French revolution

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  • 1. French RevolutionLiberty, Equality, Fraternity1780 CE 1791 CE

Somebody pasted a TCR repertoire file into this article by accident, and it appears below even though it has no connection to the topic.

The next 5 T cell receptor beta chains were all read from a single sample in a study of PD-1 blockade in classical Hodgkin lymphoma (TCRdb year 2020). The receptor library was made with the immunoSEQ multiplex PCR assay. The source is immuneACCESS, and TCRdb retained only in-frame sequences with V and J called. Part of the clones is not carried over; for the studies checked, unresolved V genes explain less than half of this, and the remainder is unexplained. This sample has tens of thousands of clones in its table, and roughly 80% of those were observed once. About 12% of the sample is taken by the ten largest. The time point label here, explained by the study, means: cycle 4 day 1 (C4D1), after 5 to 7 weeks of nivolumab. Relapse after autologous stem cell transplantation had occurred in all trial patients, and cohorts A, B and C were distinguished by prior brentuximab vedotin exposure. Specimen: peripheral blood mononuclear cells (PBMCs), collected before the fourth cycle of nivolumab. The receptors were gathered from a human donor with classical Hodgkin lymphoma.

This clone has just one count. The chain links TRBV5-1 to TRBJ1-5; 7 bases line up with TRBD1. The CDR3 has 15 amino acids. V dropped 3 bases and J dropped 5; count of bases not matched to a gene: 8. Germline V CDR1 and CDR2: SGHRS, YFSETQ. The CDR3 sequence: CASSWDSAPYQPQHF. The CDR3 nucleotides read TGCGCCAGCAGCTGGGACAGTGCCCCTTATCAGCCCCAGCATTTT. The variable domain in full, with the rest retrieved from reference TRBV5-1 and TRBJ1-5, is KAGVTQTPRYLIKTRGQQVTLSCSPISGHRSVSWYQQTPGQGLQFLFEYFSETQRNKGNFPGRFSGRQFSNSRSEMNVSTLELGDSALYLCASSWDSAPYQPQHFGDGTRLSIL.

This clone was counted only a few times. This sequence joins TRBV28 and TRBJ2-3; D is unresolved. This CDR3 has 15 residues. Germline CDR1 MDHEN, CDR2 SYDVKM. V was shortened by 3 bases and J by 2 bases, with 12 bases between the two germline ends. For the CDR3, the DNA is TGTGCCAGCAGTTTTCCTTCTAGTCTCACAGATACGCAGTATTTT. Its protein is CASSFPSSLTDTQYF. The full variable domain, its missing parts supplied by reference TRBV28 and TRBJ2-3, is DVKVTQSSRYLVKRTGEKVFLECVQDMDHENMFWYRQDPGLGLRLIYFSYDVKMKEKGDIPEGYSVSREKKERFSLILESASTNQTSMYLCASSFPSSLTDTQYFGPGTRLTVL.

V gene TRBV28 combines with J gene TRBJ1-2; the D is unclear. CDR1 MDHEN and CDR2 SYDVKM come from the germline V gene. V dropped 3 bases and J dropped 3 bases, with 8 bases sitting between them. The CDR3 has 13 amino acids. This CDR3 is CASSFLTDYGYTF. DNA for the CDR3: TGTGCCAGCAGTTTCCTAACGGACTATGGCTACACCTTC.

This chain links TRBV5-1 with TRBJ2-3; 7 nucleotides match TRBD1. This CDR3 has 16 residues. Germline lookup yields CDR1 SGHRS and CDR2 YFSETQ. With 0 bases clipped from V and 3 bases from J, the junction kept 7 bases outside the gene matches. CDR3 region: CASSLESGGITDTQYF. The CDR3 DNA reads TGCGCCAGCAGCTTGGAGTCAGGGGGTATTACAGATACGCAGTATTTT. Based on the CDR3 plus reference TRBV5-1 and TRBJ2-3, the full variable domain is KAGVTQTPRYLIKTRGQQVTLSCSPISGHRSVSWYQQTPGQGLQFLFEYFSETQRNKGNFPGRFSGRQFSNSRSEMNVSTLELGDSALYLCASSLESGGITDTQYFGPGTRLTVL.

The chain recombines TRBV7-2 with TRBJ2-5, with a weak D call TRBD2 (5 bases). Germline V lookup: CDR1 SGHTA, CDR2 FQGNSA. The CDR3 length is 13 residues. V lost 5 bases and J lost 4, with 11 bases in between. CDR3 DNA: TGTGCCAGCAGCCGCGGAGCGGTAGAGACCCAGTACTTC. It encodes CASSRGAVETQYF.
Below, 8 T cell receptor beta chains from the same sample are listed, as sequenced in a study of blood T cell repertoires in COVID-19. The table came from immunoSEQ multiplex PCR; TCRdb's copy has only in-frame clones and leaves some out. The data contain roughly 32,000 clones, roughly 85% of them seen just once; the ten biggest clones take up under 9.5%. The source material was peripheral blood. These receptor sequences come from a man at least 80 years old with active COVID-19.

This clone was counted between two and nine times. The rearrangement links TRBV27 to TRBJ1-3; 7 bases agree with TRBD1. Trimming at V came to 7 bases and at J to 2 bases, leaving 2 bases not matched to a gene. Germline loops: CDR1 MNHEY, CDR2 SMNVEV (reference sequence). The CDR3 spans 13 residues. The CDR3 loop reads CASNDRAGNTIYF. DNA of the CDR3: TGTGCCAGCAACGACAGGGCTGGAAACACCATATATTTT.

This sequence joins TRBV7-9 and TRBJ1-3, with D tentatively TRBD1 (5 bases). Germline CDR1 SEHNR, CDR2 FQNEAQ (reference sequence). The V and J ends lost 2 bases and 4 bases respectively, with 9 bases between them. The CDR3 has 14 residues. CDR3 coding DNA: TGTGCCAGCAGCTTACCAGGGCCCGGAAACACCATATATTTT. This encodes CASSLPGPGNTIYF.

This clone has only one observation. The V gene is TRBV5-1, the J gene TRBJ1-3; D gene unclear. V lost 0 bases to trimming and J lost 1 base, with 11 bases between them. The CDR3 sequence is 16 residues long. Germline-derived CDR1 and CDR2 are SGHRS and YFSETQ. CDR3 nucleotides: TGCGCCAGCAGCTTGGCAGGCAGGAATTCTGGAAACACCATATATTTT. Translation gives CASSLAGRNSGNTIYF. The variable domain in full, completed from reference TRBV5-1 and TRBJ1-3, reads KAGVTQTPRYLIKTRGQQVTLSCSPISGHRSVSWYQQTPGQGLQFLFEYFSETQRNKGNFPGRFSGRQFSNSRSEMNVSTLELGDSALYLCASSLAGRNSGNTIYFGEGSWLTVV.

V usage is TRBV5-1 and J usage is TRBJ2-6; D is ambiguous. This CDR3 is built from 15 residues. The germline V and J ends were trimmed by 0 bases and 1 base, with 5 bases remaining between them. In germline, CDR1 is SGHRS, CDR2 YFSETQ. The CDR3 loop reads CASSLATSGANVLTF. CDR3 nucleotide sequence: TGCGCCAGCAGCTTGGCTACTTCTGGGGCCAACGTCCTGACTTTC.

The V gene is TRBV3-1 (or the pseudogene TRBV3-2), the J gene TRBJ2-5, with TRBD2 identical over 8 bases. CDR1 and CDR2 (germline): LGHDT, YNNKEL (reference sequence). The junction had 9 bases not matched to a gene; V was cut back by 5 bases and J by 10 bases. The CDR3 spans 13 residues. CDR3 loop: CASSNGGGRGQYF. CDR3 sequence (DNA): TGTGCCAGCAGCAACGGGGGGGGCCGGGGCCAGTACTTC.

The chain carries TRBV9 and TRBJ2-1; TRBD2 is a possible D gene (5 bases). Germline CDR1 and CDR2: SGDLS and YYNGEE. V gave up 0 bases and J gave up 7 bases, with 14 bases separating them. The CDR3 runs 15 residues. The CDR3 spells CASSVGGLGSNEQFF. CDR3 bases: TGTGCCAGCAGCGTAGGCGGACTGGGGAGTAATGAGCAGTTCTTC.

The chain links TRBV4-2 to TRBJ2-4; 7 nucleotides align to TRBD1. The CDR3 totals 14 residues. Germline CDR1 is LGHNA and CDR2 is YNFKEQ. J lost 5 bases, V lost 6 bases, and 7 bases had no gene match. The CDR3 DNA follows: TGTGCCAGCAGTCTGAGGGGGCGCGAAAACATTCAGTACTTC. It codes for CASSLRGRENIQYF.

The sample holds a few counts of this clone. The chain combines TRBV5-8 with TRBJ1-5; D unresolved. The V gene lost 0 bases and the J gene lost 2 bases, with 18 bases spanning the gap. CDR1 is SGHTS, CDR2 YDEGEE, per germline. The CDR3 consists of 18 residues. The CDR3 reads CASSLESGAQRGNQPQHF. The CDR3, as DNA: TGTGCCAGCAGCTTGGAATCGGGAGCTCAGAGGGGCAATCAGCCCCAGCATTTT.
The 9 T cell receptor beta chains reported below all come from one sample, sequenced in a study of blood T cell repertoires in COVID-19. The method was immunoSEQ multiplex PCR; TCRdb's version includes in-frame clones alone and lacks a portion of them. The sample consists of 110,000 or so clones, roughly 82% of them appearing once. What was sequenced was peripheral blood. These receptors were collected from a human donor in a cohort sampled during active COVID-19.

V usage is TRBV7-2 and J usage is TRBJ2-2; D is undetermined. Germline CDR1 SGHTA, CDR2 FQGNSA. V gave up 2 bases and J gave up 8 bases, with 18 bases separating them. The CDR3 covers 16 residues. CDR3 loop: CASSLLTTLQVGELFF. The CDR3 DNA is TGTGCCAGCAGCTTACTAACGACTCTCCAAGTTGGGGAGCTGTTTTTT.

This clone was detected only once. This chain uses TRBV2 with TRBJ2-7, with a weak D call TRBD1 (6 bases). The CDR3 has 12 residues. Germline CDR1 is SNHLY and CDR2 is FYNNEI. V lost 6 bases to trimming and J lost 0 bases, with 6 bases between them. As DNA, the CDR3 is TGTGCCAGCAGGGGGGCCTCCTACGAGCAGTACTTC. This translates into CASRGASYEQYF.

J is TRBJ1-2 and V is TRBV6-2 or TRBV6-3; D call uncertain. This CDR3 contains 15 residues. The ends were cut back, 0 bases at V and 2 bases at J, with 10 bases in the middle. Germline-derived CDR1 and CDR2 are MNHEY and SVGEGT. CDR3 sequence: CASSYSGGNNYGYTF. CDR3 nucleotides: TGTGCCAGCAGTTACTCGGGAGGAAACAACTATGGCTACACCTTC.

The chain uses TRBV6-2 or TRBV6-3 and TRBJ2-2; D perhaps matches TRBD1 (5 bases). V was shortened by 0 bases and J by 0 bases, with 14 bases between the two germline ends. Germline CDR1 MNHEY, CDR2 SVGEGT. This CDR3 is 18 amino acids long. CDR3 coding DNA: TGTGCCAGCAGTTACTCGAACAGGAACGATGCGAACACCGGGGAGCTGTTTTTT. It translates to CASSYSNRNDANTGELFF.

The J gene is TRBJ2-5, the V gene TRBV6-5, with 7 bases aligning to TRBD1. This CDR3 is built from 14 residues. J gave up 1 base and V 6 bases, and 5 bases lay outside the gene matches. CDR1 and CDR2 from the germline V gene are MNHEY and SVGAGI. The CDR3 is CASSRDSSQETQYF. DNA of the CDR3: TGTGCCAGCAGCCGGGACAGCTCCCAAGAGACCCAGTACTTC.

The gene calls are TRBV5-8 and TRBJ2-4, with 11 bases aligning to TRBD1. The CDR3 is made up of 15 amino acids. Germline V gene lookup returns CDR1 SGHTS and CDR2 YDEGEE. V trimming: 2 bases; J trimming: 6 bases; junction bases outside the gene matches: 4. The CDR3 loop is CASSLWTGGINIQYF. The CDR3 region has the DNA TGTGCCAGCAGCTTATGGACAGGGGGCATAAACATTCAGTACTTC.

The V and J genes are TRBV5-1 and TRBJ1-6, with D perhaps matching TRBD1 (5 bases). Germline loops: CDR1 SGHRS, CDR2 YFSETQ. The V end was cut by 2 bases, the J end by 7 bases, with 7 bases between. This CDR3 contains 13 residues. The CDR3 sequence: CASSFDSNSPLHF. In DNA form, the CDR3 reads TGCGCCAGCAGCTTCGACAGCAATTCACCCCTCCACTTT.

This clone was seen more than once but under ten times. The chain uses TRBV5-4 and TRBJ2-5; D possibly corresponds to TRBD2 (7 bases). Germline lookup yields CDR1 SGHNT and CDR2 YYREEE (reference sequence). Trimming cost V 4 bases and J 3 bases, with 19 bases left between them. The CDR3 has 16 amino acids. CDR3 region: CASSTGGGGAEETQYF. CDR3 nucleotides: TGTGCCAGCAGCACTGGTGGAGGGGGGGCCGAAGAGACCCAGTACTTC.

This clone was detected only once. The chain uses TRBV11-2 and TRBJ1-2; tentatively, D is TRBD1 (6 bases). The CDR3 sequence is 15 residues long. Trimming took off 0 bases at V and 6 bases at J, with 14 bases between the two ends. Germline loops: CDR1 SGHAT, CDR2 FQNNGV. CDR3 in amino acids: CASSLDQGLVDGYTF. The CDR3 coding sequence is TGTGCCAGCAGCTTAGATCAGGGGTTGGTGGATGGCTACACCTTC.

2. The French Revolution Begins The French Revolution began in 1789 The French Revolution was more complex, violent,and radical than the American Revolution The French Revolution tried to create a newpolitical order and a new social order It is considered a major turning point in Europeanpolitical and social history Before the Revolution, French society wasdrastically unequal; the population wasdivided into three orders, called estates 3. Three Estates of France First Estate Second Estate Third Estate The first estate, the The second estate, The third estate, theclergy, consisted of the nobility,common people,rich and poor. inherited their titles was by far the largest There were veryand got their wealth group in France. Everyone who was wealthy abbots, from the land. not a member of the members of the Some members first or second estates aristocracy who of the nobilitywas a member of the lived in luxury off had little money,third. It included: of wealthy church but had all the Wealthy lands.privileges ofmerchants, There were poornoble rank.whose wealth parish priests, However, mostrivaled that of who lived muchenjoyed both the nobility Doctors and like the peasants.privileges and lawyers wealth. Shopkeepers The urban poor The peasantswho worked theland. 4. Three EstatesThree Estates The Second Estate held most of the leading positions ingovernment and were crucial to the French Revolution The peasants of the Third Estate were resentful about therelics of feudalism, in which the obligations of serfdomremained, like paying fees for using village facilities andmaking forced contributions to the clergy An important part of the Third Estate was the bourgeoisie,or the middle class; members of the middle class wereunhappy with the privileges held by nobles, especially sincesome of the bourgeoisie were as wealthy or wealthier thanthe nobles The bourgeoisie and the second estate nobles were drawn to the ideas of the Enlightenment and were increasingly upset with the monarchical system resting on privileges of an old and rigid social order 5. Financial Crisis Social conditions formed a long-range background tothe French Revolution The French economy suffered a periodic crisis; badharvests in 1787 and 1788 and a slowdown inmanufacturing led to food shortages, rising prices forfood, and unemployment The number of poor people in France surged andreached crisis proportions on the eve of the Revolution In spite of the problems among commoners, theFrench government and its king and queen spentenormous sums on wars and luxuries; the king andqueen were known for their extravagance 6. Louis XIV & Marie AntoinetteLouis XVI was an awkward, clumsy man who hada good heart but was unable to relate to peopleon a personal level. He often appeared unfeelingand gruff. He was insecure and seems to havedisliked being King of France. When one of hisministers resigned, he was heard to remark, "Whycant I resign too?"Marie Antoinette, in her early years as Queen, wasflighty and irresponsible. She was from Austria-Hungry and the marriage was used as an alliancebetween countries. She spent huge amounts on clothes, buying a new dress nearly every other day. Being Austrian, she was terribly unpopular in France and had few friends. 7. The Palace of VersaillesThe King and Queen ofFrance lived in luxuryand splendor at themagnificent Palace ofVersailles outside ofParis. 8. Chapter 18: Section1 The FrenchRevolution BeginsBLUE: First Estate, GREEN: Second Estate, RED: Third Estate Because of the unequal standards of living, taxes and government representation This happened. 9. Section 1: The Financial CrisisThe government of France, however, wasbankrupt and was facing a serious financialcrisis.The crisis resulted from:An inefficient and unfair taxstructure, which placed theburden of taxation on those leastable to pay, the third estateOutdated medieval bureaucraticinstitutionsA drained treasury which was theresult of: Aiding the Americans duringDue to the excessive spending of thethe American Revolution French government, Louis XVI called a Long wars with England meeting. It was a meeting that would Overspending have representatives from all threeestates. It was called the Estates-General. 10. The Estates General May 5, 1789 When the Estates General met, each estate solemnly marched into the hall at Versailles. The third estate dressed all in black, the nobility dressed in all their finery, and the clergy dressed in full regalia. 300 from 1st estate, 300 from 2nd estate and 600 from 3rd estate. Problem: traditionally, each Estate had 1 vote; the Third Estate was almost always outvoted by the other two estates; the Third Estate wanted 1 vote per person The King turned this idea down; he wanted to maintain the current system This angered the Third Estate, who acted quickly and formed the National AssemblyLead toThe National AssemblyJune 17, 1789Made up of 3rd estate members, Drafted a Constitution. They were locked out of theirmeeting place and moved their meeting to a tennis court 11. The Estates GeneralThe meeting of the Estates General May 5, 1789 12. Mouniers Suggestion, The TennisCourt OathLet us swear to God and our country that we will not disperseuntil we have established a sound and just constitution, asinstructed by those who nominated us. -M. MounierThe delegates agreed and all but one of the 578delegates signed it. Their oath is known as the Tennis Court Oath. It said: "The National Assembly, considering that it has been summoned to establish the constitution of the kingdom... decrees that all members of this assembly shall immediately take a solemn oath not to separate... until the constitution of the kingdom is established on firm foundations..." June 20, 1789The Third Estate wanted anational constitution andwere willing to fight for it. 13. The Storming of the Bastille On July 14, 1789, the mob, joined by some of the Kings soldiers, stormed the Bastille. The commander of the Bastille, de Launay, attempted to surrender, but the mob wouldnot accept it. He was killed as they poured through the gates. No guard was left alive. Later in the day the prisoners were released. There were only seven: Two were convicted forgers. One was a loose-living aristocrat put in prison by his own father. Nevertheless it was a great symbolic event, one which is still celebrated in Franceevery year. 14. The Great Fear By the end of July and beginning of August there were riots in the countryside. Peasants burned their nobles chateaux and destroyed documents which contained their feudal obligations. It was called "The Great Fear."The National Assembly responded to theGreat Fear. On the Night of August 4, 1789,one by one members of the nobility andclergy rose to give up: Feudal dues Serfdom The tithe Hunting and fishing rights Personal privileges.In one night feudalism was destroyed inFrance. 15. Declaration of the Rights of ManThe National Assembly adopted it on August 26,1789Inspired by the American Declaration ofIndependence, the Declaration of the Rights ofMan and the Citizen affirmed the rights of manto liberty, property, security, and resistance tooppression.The Declaration proclaimed freedom and equalrights for all men, access to public office basedon talent, and an end to exemptions fromtaxation; all citizens were to have the right totake part in the making of laws and freedom ofpress and speech were affirmed.Women were not included in the Declaration."Men are born free and equal in their rights....Theserights are liberty, property, security and resistance tooppression.The fundamental source of all sovereignty resides inthe nation.The law is the expression of the general will. AllThe Declaration of the Rights citizens have the right to take part personally, orthrough representatives, in the making of the law." of Man and the Citizen 16. Conditions in Paris Conditions were poor in Paris for the commonpeople. The price of bread was high and supplies wereshort due to harvest failures. Rumors spread that the King and Queen wereresponsible for the shortages Then French troops marched to the capital. Rumors spread quickly among the already restlessmobs that the King was intending to use themagainst the people. The dismissal of the Finance Minister Necker, whowas popular with the third estate, ignited thespark. 17. Womens March to Versailles On October 5, 1789, acrowd of women,demanding bread fortheir families, marchedtoward Versailles. When they arrived,soaking wet from therain, they demanded tosee "the Baker," "theBakers wife," and "theBakers boy". The King met with someof the women and Up to this point, the king had refused to acceptagreed to distribute allthe bread in Versailles to the decrees from the National Assembly on thethe crowd. abolition of feudalism and the Declaration of Rights. After the march of the women, the king was forced to accept the new decrees. 18. Church Reforms The Catholic Church had always played aprominent role in French political and social life. The National Assembly seized and sold many ofthe lands of the Church. The Church was secularized and a new CivilConstitution of the Clergy was put into effect Bishops and priests were to be elected by the people and paid by the state This allowed the French government to control the Church 19. A New Constitution The National Assembly completed a newConstitution; the Constitution of 1791, whichset up a limited monarchy According to the Constitution , there would still bea king, but a Legislative Assembly make the laws The Assembly was made up of 745 representatives Only men over 25 who paid specific amounts in taxes could vote, setting up a system in which only the more affluent members of society would be elected 20. Opposition to the New Order By 1791, the old order was destroyed. Many people, including the Catholic priests,nobles, and